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Thursday, September 29, 2022


In a lengthy mass e-mail to University faculty on April 14, a UVI professor whose contract was not renewed accused the administration of giving undue weight to student evaluations in its teaching performance assessment system.
Dr. Aubrey Fowler's allegations proved to be the catalyst for a series of other e-mails, some mass and some not, addressing the system and also the alleged support or lack thereof for the Business Administration Division by the University administration.
Fowler, who holds a doctorate in human resource management, has taught at UVI for three years. Told last year that his contract would not be renewed, he decided "to evaluate the contract committee rather than to report on my activities" in his self-evaluation last fall.
In the portion of his "self-evaluation" that he attached to the April 14
e-mail, Fowler said the system of faculty performance evaluation at UVI suffered from three "fundamental flaws":
* that the final evaluation is by a committee whose members have no direct opportunity to observe the faculty member's performance but can overrule the evaluation of the teacher's division chair.
* that "in place of objective standards of performance," the committee members "place an overly high value" on student opinion as expressed in student evaluations.
* that the faculty member is given no opportunity to appear before the contract committee to answer questions about his or her performance or to defend against accusations made by students.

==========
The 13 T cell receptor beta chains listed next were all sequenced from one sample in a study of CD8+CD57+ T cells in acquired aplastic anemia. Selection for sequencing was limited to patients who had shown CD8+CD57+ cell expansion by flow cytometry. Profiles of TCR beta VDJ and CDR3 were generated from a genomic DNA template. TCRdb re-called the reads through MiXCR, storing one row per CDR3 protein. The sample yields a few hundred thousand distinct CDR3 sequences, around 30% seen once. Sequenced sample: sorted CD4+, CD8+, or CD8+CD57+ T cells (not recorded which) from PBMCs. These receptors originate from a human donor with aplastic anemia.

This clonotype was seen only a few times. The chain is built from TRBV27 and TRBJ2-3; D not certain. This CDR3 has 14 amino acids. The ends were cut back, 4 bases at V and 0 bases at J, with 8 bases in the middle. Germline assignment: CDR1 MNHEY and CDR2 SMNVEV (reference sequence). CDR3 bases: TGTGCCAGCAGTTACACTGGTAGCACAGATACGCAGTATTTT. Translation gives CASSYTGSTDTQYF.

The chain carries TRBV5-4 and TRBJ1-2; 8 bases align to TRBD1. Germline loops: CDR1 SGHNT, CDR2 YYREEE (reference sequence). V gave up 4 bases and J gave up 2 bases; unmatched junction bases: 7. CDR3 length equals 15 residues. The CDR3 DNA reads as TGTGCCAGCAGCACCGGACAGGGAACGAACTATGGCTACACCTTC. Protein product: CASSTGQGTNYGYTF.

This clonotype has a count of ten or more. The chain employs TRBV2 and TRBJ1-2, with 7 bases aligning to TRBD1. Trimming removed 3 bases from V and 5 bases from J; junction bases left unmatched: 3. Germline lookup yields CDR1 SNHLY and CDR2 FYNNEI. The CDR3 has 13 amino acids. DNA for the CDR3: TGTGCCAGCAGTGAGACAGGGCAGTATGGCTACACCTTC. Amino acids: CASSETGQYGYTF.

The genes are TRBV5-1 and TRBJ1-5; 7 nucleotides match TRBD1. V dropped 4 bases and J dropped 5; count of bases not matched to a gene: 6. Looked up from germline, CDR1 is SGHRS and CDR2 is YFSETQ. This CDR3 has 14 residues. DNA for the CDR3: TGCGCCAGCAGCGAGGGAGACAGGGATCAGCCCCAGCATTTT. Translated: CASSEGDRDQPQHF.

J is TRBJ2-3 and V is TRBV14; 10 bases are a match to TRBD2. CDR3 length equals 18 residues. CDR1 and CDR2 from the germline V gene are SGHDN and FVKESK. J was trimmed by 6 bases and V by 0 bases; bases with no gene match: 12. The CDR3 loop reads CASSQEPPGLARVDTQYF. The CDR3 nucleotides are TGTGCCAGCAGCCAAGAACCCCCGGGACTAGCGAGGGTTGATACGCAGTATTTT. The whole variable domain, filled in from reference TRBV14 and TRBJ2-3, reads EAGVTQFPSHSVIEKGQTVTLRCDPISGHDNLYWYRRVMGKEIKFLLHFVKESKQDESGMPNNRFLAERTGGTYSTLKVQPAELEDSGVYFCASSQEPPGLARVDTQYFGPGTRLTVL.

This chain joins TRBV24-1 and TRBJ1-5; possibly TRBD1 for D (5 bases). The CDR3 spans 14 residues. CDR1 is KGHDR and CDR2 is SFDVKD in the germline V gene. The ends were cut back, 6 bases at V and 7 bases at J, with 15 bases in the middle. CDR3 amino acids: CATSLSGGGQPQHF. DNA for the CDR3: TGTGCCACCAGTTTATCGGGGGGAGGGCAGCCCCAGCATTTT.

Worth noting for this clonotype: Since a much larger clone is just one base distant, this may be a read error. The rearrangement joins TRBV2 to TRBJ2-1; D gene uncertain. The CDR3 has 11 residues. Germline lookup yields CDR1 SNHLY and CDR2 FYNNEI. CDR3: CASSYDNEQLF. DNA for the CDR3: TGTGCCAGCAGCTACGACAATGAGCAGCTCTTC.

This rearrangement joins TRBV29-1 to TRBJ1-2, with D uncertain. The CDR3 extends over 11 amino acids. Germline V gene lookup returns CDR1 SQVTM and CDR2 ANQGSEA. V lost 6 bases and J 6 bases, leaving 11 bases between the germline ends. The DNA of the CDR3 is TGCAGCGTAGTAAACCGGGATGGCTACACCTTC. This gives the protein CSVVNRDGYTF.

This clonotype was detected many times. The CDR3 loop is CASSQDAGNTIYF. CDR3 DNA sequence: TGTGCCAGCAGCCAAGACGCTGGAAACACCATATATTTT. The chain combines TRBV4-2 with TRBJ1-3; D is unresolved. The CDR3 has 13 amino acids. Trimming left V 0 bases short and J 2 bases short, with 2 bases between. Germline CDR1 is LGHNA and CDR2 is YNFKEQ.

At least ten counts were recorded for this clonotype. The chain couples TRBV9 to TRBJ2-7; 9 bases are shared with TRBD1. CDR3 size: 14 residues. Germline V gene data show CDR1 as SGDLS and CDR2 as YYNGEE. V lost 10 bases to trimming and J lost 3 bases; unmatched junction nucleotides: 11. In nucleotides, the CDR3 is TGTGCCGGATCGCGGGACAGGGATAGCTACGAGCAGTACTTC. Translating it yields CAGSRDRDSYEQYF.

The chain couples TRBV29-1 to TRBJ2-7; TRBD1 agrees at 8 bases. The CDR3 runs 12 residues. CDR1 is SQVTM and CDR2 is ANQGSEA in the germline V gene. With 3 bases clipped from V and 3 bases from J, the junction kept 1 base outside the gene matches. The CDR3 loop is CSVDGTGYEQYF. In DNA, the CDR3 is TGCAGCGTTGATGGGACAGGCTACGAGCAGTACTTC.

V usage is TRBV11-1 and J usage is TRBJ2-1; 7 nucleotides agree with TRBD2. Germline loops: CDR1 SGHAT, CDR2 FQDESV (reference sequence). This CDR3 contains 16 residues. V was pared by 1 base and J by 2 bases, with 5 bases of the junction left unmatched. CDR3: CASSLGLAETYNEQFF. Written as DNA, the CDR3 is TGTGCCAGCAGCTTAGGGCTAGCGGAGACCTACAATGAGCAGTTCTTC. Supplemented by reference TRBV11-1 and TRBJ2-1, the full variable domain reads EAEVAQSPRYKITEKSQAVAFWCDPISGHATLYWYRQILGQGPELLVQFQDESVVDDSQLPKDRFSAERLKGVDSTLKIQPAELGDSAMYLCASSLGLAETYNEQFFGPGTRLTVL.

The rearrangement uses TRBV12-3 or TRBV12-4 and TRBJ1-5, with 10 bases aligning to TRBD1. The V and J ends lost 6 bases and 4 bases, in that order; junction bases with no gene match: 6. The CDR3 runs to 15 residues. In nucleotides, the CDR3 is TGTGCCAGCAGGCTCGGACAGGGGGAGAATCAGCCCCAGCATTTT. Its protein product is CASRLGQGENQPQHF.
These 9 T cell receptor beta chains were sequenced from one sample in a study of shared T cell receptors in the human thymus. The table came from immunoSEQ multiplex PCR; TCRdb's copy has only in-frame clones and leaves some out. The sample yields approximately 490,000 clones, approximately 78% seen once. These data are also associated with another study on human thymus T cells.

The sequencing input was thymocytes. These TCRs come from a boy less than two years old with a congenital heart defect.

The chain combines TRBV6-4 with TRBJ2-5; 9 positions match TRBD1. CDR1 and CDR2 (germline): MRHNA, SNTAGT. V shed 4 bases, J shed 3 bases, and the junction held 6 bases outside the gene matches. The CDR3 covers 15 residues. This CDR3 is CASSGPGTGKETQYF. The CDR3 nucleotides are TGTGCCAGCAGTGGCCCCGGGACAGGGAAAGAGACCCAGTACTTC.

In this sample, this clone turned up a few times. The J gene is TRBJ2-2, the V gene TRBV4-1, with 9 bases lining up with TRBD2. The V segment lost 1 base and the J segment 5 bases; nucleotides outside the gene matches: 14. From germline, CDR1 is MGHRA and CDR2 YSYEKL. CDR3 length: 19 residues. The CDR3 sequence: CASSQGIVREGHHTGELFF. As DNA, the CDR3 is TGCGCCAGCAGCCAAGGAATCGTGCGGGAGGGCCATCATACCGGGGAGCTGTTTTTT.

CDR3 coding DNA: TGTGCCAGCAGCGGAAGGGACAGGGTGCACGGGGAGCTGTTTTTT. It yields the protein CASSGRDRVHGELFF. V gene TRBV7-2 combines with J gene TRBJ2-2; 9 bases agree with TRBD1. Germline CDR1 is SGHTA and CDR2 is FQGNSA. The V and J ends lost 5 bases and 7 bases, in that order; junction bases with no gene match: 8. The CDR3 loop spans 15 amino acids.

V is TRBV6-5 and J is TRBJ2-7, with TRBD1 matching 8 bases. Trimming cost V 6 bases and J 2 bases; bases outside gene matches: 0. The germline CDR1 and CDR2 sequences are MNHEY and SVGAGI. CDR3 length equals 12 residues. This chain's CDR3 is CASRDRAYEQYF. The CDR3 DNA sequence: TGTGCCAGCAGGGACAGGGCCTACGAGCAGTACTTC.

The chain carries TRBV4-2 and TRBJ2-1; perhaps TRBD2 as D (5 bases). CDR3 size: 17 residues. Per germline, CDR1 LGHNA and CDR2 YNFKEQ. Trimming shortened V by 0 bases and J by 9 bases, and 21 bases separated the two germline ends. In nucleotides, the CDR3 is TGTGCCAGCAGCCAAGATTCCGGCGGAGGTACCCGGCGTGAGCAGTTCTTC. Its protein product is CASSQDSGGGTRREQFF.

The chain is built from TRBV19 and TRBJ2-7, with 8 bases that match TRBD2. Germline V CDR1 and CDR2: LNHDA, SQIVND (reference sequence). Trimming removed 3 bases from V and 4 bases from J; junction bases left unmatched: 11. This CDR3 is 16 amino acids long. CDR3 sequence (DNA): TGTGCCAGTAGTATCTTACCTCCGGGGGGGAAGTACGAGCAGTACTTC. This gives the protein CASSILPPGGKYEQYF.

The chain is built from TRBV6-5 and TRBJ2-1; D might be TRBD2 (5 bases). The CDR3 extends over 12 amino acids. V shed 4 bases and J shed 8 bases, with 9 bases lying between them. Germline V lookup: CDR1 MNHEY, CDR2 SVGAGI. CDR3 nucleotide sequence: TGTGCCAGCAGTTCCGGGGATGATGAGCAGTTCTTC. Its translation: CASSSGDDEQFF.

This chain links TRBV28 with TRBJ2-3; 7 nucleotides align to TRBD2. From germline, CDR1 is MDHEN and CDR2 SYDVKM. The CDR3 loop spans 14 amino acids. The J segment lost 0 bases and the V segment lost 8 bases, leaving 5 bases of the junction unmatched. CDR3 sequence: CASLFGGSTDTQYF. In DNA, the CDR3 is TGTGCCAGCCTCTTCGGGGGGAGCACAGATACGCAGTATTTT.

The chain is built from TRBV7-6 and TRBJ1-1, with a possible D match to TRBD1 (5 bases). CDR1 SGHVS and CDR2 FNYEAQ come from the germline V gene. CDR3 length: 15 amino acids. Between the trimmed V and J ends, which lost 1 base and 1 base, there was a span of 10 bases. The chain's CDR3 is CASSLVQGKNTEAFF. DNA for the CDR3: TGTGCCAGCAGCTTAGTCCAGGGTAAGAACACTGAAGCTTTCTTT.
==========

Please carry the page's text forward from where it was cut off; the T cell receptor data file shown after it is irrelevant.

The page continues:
The contract committee consists of the chairs of the six academic divisions, the academic deans on St. Thomas and St. Croix and the vice-president for academic affairs, who serves as chair.
Fowler says UVI's evaluation system has a "strong potential for abuse of "academic freedom" for professors. "Extreme reliance on student evaluations serves to curtail that choice and force those who wish to remain in the good graces of the institution to teach to student preferences in difficulty, workload and examination policy or to suffer the consequences," he stated.
Fowler also said other faculty members have been and are being forced to leave UVI because of the situation. He said Dr. David Boyd decided to step down as division chair because of "flawed and unfair evaluations," the "unwillingness of the institution to support initiatives to improve" the division and "continuing obstruction and interference coming out of the Office of the Academic Dean on St. Thomas."
Dean Maxine Nunez declined comment. Boyd confirmed he has resigned as division chair but didn't want to comment further.
On Monday, Fowler mass e-mailed to faculty copies of e-mails from Dr. Solomon Kabuka, a business faculty member, and Dr. Denis Paul, vice-president for academic affairs. Kabuka's message was to Boyd, expressing regret at Boyd's resignation as chair and citing "what appears to be an environment of benign neglect" toward the division. Paul in response expressed frustration at "the lack of response to my efforts to energize the division." Fowler then gave his reasons for feeling the "neglect" was not "benign" but "malignant" and "about to render the division nonfunctional."
Less than two hours later, Paul sent a mass e-mail to faculty refuting Fowler's allegations about the performance review process, noting that personnel matters are confidential and stating his intent to refrain from further commenting.
On Tuesday, Fowler dispatched another length mass e-mail challenging the points made the day before by Paul with regard to the performance review process.
Editors' note: This article is from the latest edition of UVIsion, the newspaper published by journalism students at the University of the Virgin Islands.

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